Just when you thought the curtain was falling on the funniest show in town, state lawmakers have donned their big red clown noses again for a grand finale that's certain to make you bust a gut.
It's time for the ever-popular budget high jinks, in which the entire legislature takes the stage to posture and squabble at taxpayer expense — even as their constituents suffer from catastrophic floods in the worst economy since the Great Depression. Isn't that hilarious?
In their latest gag, Senate Republicans threw a monkey wrench into the session by arguing among themselves secretly for a month, then offering their own budget plan. Backed by the right-wing candidate for governor, Senate Speaker Ron Ramsey, this plan rejected all Gov. Phil Bredesen's tax and fee increases and made deep new cuts in social services instead.
Included in the wasteful spending targeted: Programs trying to improve Tennessee's tragically high infant mortality rate.
Tennessee has the fourth highest infant mortality rate in the U.S. But the state's made progress since Bredesen started the Office of Child Care Coordination in 2004 to ensure the money is spent wisely. Republican senators would eliminate that office.
"The infant mortality programs will cease to exist. When they cut our office, they cut all that money," says its director, Bob Duncan. "The numbers we're seeing are headed in a positive direction. We don't want to stop that momentum that's taking place."
To balance their budget without Bredesen's modest tax hikes, the senators gorged on $340 million in new federal stimulus money that hasn't yet been approved by Congress — all while Ramsey campaigned vowing to give Washington the boot.
Pressed on this apparent hypocrisy, Ramsey clarified: He hopes Congress never sends the cash. He hates Washington, you know.
"There is a possibility that Tennessee will get the federal money if the Democrat-controlled Congress votes to appropriate it," he said. "I hope they don't. We have been responsible in Tennessee, and, unlike other states, we don't need it to balance our budget."
But he said that "should the money be appropriated, the Senate will set priorities" — his euphemistic way of saying we'll spend it like drunken sailors during Fleet Week.
That settled, Ramsey and the Republicans abandoned budget talks and departed for a little vacation from pressing public matters. Ramsey went campaigning. Legislators left behind merrily collected $185 a day in meal and motel money and held long, pointless arguments on the House floor.
When Democrat Rep. Johnny Shaw offered a resolution praising Obama's aid to flood victims, Republican Bill Dunn amended it to thank a host of others too, pushing the president down to the measure's 11th clause. A chagrined Shaw dropped the whole idea.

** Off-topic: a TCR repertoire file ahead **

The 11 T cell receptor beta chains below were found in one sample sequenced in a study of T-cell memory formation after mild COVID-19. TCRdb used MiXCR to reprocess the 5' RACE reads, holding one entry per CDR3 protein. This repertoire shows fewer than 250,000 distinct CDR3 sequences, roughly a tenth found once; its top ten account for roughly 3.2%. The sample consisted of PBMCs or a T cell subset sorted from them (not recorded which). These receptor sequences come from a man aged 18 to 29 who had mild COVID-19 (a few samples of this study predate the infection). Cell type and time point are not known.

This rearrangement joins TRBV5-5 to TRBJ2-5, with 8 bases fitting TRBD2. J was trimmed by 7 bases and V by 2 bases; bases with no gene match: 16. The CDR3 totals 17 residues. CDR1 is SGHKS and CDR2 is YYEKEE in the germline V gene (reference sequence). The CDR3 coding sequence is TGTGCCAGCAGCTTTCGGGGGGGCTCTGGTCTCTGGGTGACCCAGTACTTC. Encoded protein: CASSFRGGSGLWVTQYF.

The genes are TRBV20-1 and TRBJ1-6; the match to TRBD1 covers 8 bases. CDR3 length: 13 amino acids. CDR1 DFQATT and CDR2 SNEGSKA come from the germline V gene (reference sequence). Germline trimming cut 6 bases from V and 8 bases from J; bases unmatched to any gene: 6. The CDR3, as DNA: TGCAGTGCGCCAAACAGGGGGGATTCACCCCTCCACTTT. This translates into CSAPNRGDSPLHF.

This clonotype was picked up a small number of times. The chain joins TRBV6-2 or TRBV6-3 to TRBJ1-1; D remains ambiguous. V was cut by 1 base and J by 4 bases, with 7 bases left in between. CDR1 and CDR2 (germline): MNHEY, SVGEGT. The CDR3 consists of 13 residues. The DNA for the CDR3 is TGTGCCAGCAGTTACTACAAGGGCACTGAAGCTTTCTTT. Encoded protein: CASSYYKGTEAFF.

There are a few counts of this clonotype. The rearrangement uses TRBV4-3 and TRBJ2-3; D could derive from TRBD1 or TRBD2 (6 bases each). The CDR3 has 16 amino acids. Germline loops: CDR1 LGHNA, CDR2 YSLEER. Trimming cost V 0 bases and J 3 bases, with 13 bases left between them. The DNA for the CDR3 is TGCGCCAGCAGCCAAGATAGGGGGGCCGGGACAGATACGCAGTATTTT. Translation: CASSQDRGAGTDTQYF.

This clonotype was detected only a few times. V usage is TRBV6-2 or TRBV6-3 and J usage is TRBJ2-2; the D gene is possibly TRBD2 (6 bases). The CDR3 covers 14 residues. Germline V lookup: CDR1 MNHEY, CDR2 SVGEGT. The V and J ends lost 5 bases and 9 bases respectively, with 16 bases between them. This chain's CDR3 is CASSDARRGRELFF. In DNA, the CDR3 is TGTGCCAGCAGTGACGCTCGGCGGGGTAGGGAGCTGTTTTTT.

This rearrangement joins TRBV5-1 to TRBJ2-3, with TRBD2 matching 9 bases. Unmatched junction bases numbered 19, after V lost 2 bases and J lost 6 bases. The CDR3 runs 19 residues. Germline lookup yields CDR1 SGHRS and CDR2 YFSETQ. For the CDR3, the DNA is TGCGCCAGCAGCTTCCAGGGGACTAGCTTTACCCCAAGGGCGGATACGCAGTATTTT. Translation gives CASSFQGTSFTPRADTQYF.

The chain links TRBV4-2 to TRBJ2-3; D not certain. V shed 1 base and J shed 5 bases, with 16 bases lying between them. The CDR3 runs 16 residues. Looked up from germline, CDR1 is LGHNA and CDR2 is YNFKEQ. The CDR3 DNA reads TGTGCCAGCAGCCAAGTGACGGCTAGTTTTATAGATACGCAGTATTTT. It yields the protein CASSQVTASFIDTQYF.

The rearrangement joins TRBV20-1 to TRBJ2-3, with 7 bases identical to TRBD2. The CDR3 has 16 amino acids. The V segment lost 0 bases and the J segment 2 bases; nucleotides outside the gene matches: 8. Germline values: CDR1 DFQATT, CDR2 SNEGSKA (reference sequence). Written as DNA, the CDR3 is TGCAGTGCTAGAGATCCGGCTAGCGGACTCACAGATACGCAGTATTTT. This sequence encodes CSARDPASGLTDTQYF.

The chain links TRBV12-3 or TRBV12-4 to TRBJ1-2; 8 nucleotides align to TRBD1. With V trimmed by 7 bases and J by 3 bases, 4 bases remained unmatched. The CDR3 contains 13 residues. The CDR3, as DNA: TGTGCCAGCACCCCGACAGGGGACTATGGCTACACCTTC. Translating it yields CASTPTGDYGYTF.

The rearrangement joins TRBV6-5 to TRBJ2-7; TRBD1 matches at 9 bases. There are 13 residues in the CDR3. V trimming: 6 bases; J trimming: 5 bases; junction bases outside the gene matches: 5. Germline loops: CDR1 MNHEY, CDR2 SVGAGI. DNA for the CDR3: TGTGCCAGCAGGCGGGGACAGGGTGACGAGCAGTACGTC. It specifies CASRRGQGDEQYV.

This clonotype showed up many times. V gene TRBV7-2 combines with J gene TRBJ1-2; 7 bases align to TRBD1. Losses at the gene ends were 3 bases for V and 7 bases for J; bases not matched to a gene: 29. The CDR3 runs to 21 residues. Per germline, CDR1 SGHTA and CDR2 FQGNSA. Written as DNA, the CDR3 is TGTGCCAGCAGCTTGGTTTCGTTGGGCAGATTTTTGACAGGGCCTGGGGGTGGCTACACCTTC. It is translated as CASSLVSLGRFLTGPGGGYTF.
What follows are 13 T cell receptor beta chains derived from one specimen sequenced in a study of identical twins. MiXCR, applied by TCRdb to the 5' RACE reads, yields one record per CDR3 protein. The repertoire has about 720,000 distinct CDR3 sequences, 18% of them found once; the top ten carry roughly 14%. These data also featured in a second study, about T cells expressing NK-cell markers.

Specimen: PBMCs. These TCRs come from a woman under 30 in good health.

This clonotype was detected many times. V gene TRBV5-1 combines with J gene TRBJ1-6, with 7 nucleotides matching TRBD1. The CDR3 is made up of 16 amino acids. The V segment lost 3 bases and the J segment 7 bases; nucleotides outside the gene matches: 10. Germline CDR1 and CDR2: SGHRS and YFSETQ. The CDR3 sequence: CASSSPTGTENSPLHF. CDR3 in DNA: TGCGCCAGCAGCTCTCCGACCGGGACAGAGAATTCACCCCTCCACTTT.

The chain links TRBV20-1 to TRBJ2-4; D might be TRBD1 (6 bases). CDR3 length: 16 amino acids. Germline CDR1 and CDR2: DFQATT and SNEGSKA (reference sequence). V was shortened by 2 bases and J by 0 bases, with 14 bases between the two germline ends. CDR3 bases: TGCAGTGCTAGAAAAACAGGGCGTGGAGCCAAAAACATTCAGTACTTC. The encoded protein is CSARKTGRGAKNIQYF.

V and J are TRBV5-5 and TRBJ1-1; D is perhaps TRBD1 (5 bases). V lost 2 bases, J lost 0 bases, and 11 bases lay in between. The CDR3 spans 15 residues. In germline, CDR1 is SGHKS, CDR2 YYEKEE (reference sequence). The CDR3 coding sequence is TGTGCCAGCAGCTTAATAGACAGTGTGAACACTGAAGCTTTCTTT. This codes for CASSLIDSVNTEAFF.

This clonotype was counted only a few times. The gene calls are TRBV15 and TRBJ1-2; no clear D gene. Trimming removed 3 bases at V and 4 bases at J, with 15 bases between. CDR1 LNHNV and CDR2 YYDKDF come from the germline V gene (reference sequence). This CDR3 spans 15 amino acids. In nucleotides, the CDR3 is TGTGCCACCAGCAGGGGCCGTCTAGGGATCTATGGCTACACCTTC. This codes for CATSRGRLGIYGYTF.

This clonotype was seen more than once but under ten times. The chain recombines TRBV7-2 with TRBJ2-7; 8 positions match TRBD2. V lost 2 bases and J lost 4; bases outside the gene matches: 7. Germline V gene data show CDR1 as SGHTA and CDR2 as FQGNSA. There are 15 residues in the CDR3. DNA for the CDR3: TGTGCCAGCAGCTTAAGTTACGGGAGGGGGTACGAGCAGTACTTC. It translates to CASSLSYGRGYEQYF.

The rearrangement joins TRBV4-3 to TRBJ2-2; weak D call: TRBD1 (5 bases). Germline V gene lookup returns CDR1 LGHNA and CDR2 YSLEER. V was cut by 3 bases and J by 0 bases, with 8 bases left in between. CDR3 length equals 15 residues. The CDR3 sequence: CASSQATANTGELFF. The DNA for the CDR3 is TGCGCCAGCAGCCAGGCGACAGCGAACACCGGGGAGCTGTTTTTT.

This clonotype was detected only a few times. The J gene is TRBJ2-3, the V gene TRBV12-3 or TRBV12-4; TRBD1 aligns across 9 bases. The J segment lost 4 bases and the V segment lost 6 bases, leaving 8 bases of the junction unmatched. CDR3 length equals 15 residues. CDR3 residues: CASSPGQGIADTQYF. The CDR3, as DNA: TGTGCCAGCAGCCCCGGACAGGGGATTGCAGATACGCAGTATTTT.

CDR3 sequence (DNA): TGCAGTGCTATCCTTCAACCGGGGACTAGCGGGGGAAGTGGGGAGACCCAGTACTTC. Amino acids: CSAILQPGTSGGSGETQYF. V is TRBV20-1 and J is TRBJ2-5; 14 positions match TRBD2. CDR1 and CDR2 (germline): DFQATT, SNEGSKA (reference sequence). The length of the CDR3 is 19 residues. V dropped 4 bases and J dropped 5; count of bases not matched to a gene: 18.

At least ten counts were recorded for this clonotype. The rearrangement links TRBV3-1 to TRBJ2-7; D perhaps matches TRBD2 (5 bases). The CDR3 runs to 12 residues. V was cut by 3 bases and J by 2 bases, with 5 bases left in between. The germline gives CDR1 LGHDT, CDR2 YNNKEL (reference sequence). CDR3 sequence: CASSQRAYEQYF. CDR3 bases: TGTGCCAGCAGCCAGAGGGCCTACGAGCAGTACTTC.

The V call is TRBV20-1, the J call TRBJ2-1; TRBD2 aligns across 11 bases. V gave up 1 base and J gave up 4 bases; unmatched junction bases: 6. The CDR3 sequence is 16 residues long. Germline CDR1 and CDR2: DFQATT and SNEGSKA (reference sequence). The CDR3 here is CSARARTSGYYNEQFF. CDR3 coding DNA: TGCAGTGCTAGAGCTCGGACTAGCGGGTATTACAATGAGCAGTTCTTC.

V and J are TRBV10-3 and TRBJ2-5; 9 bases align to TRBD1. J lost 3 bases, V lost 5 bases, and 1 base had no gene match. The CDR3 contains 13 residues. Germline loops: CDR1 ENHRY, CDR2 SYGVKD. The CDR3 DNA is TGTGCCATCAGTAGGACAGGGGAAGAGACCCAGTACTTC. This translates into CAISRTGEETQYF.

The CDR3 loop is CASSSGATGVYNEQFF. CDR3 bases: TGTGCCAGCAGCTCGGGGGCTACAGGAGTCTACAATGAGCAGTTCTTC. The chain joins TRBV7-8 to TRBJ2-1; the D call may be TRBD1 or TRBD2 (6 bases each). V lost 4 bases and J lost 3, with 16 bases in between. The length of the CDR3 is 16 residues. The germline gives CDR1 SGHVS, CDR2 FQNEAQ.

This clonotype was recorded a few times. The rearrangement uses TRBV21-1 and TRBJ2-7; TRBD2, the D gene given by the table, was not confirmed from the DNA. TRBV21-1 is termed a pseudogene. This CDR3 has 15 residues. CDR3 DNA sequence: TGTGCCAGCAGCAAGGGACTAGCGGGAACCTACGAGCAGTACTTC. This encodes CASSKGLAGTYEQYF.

After an hour of argument, the House voted 67-27 to praise Arizona for its law against illegal immigration. Who cares if it damages tourism in Tennessee?
For days, House Democrats barred reporters from a meeting room and bickered about the budget. Eventually, they held a press conference but still didn't give any real specifics till days later. Turns out their plan wasn't all that new anyway, though it did restore the GOP's $1,000-$3,000 pay cut for 30,000 public school teachers.
House Speaker Kent Williams trolled the hallways for reporters to listen to his defense of a giant pork-barrel project in his district. From the federal largesse, he demands $16 million for a fish hatchery, one he says will inexplicably attract so many tourists it'll transform Northeast Tennessee's economy. Press wags are calling it Disney World North.
"There's hundreds of millions of dollars spent on capital improvements. Why shouldn't East Tennessee get something?" said Williams, undeterred in his quest to become the House's Captain D. Nothing says "family vacation" like the finer points of aquatic weed control. "It's time we got a little something up in East Tennessee. We've got a $28 billion budget and we can't get $16 million for East Tennessee? This project's going to be a tremendous asset for a small community. It's going to create a lot of tourism."
But critics predict the hatchery would mainly benefit people in Williams' district who like to fish.
"Fish — it's the new pork," joked GOP Rep. Jon Lundberg.
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